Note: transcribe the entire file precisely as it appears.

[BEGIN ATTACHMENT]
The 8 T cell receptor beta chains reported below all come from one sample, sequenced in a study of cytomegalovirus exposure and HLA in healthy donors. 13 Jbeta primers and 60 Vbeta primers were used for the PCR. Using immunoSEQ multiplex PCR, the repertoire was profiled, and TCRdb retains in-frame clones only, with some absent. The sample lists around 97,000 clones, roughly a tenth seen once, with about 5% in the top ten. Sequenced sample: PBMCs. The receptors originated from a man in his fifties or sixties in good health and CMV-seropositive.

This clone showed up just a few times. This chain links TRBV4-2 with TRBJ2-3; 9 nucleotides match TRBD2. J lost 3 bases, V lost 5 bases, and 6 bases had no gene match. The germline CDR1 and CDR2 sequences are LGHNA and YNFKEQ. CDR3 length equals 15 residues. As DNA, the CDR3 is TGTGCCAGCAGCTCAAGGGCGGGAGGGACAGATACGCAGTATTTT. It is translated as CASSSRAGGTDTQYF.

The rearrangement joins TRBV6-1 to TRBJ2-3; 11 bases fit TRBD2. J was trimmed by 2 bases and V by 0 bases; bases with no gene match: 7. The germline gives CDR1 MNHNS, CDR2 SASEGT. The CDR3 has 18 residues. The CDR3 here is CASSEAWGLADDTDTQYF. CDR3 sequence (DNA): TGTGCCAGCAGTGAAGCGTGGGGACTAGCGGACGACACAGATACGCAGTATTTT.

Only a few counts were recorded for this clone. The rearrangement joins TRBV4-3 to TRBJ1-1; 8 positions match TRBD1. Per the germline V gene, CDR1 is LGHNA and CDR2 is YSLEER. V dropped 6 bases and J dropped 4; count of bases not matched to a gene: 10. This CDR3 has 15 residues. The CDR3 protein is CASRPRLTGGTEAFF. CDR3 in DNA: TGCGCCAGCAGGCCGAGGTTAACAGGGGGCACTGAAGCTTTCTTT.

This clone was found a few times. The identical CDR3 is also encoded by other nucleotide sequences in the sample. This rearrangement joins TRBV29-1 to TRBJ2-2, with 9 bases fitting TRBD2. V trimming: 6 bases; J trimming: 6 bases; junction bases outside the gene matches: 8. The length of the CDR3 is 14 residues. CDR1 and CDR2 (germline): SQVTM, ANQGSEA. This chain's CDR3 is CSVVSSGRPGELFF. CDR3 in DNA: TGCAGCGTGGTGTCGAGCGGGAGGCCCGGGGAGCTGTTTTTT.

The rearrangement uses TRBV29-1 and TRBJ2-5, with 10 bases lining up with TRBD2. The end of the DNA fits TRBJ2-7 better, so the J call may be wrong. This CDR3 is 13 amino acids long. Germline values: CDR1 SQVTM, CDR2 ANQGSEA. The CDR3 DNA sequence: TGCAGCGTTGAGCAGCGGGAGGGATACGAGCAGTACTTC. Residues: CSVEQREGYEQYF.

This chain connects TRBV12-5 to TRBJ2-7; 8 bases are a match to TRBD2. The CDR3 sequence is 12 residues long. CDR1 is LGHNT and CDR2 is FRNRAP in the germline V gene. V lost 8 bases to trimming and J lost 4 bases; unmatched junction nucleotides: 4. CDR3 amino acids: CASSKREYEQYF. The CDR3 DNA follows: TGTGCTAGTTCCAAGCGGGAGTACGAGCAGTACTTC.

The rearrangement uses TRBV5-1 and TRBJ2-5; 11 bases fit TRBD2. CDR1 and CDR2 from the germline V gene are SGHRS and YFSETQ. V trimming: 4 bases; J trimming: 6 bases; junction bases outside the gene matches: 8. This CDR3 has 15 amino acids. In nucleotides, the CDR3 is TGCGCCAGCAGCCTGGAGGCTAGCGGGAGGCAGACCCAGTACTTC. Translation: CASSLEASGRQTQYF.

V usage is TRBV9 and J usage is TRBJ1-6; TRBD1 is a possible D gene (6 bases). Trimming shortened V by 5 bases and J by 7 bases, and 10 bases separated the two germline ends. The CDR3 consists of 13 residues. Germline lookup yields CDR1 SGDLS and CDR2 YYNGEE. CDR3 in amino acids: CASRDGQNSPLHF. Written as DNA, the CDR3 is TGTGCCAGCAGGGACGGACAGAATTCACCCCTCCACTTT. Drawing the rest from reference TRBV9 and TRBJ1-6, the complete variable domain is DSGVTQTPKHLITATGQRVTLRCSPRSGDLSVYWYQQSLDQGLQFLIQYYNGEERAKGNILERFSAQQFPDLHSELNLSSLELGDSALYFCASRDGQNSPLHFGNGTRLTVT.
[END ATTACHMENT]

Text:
The 8 T cell receptor beta chains reported below all come from one sample, sequenced in a study of cytomegalovirus exposure and HLA in healthy donors. 13 Jbeta primers and 60 Vbeta primers were used for the PCR. Using immunoSEQ multiplex PCR, the repertoire was profiled, and TCRdb retains in-frame clones only, with some absent. The sample lists around 97,000 clones, roughly a tenth seen once, with about 5% in the top ten. Sequenced sample: PBMCs. The receptors originated from a man in his fifties or sixties in good health and CMV-seropositive.

This clone showed up just a few times. This chain links TRBV4-2 with TRBJ2-3; 9 nucleotides match TRBD2. J lost 3 bases, V lost 5 bases, and 6 bases had no gene match. The germline CDR1 and CDR2 sequences are LGHNA and YNFKEQ. CDR3 length equals 15 residues. As DNA, the CDR3 is TGTGCCAGCAGCTCAAGGGCGGGAGGGACAGATACGCAGTATTTT. It is translated as CASSSRAGGTDTQYF.

The rearrangement joins TRBV6-1 to TRBJ2-3; 11 bases fit TRBD2. J was trimmed by 2 bases and V by 0 bases; bases with no gene match: 7. The germline gives CDR1 MNHNS, CDR2 SASEGT. The CDR3 has 18 residues. The CDR3 here is CASSEAWGLADDTDTQYF. CDR3 sequence (DNA): TGTGCCAGCAGTGAAGCGTGGGGACTAGCGGACGACACAGATACGCAGTATTTT.

Only a few counts were recorded for this clone. The rearrangement joins TRBV4-3 to TRBJ1-1; 8 positions match TRBD1. Per the germline V gene, CDR1 is LGHNA and CDR2 is YSLEER. V dropped 6 bases and J dropped 4; count of bases not matched to a gene: 10. This CDR3 has 15 residues. The CDR3 protein is CASRPRLTGGTEAFF. CDR3 in DNA: TGCGCCAGCAGGCCGAGGTTAACAGGGGGCACTGAAGCTTTCTTT.

This clone was found a few times. The identical CDR3 is also encoded by other nucleotide sequences in the sample. This rearrangement joins TRBV29-1 to TRBJ2-2, with 9 bases fitting TRBD2. V trimming: 6 bases; J trimming: 6 bases; junction bases outside the gene matches: 8. The length of the CDR3 is 14 residues. CDR1 and CDR2 (germline): SQVTM, ANQGSEA. This chain's CDR3 is CSVVSSGRPGELFF. CDR3 in DNA: TGCAGCGTGGTGTCGAGCGGGAGGCCCGGGGAGCTGTTTTTT.

The rearrangement uses TRBV29-1 and TRBJ2-5, with 10 bases lining up with TRBD2. The end of the DNA fits TRBJ2-7 better, so the J call may be wrong. This CDR3 is 13 amino acids long. Germline values: CDR1 SQVTM, CDR2 ANQGSEA. The CDR3 DNA sequence: TGCAGCGTTGAGCAGCGGGAGGGATACGAGCAGTACTTC. Residues: CSVEQREGYEQYF.

This chain connects TRBV12-5 to TRBJ2-7; 8 bases are a match to TRBD2. The CDR3 sequence is 12 residues long. CDR1 is LGHNT and CDR2 is FRNRAP in the germline V gene. V lost 8 bases to trimming and J lost 4 bases; unmatched junction nucleotides: 4. CDR3 amino acids: CASSKREYEQYF. The CDR3 DNA follows: TGTGCTAGTTCCAAGCGGGAGTACGAGCAGTACTTC.

The rearrangement uses TRBV5-1 and TRBJ2-5; 11 bases fit TRBD2. CDR1 and CDR2 from the germline V gene are SGHRS and YFSETQ. V trimming: 4 bases; J trimming: 6 bases; junction bases outside the gene matches: 8. This CDR3 has 15 amino acids. In nucleotides, the CDR3 is TGCGCCAGCAGCCTGGAGGCTAGCGGGAGGCAGACCCAGTACTTC. Translation: CASSLEASGRQTQYF.

V usage is TRBV9 and J usage is TRBJ1-6; TRBD1 is a possible D gene (6 bases). Trimming shortened V by 5 bases and J by 7 bases, and 10 bases separated the two germline ends. The CDR3 consists of 13 residues. Germline lookup yields CDR1 SGDLS and CDR2 YYNGEE. CDR3 in amino acids: CASRDGQNSPLHF. Written as DNA, the CDR3 is TGTGCCAGCAGGGACGGACAGAATTCACCCCTCCACTTT. Drawing the rest from reference TRBV9 and TRBJ1-6, the complete variable domain is DSGVTQTPKHLITATGQRVTLRCSPRSGDLSVYWYQQSLDQGLQFLIQYYNGEERAKGNILERFSAQQFPDLHSELNLSSLELGDSALYFCASRDGQNSPLHFGNGTRLTVT.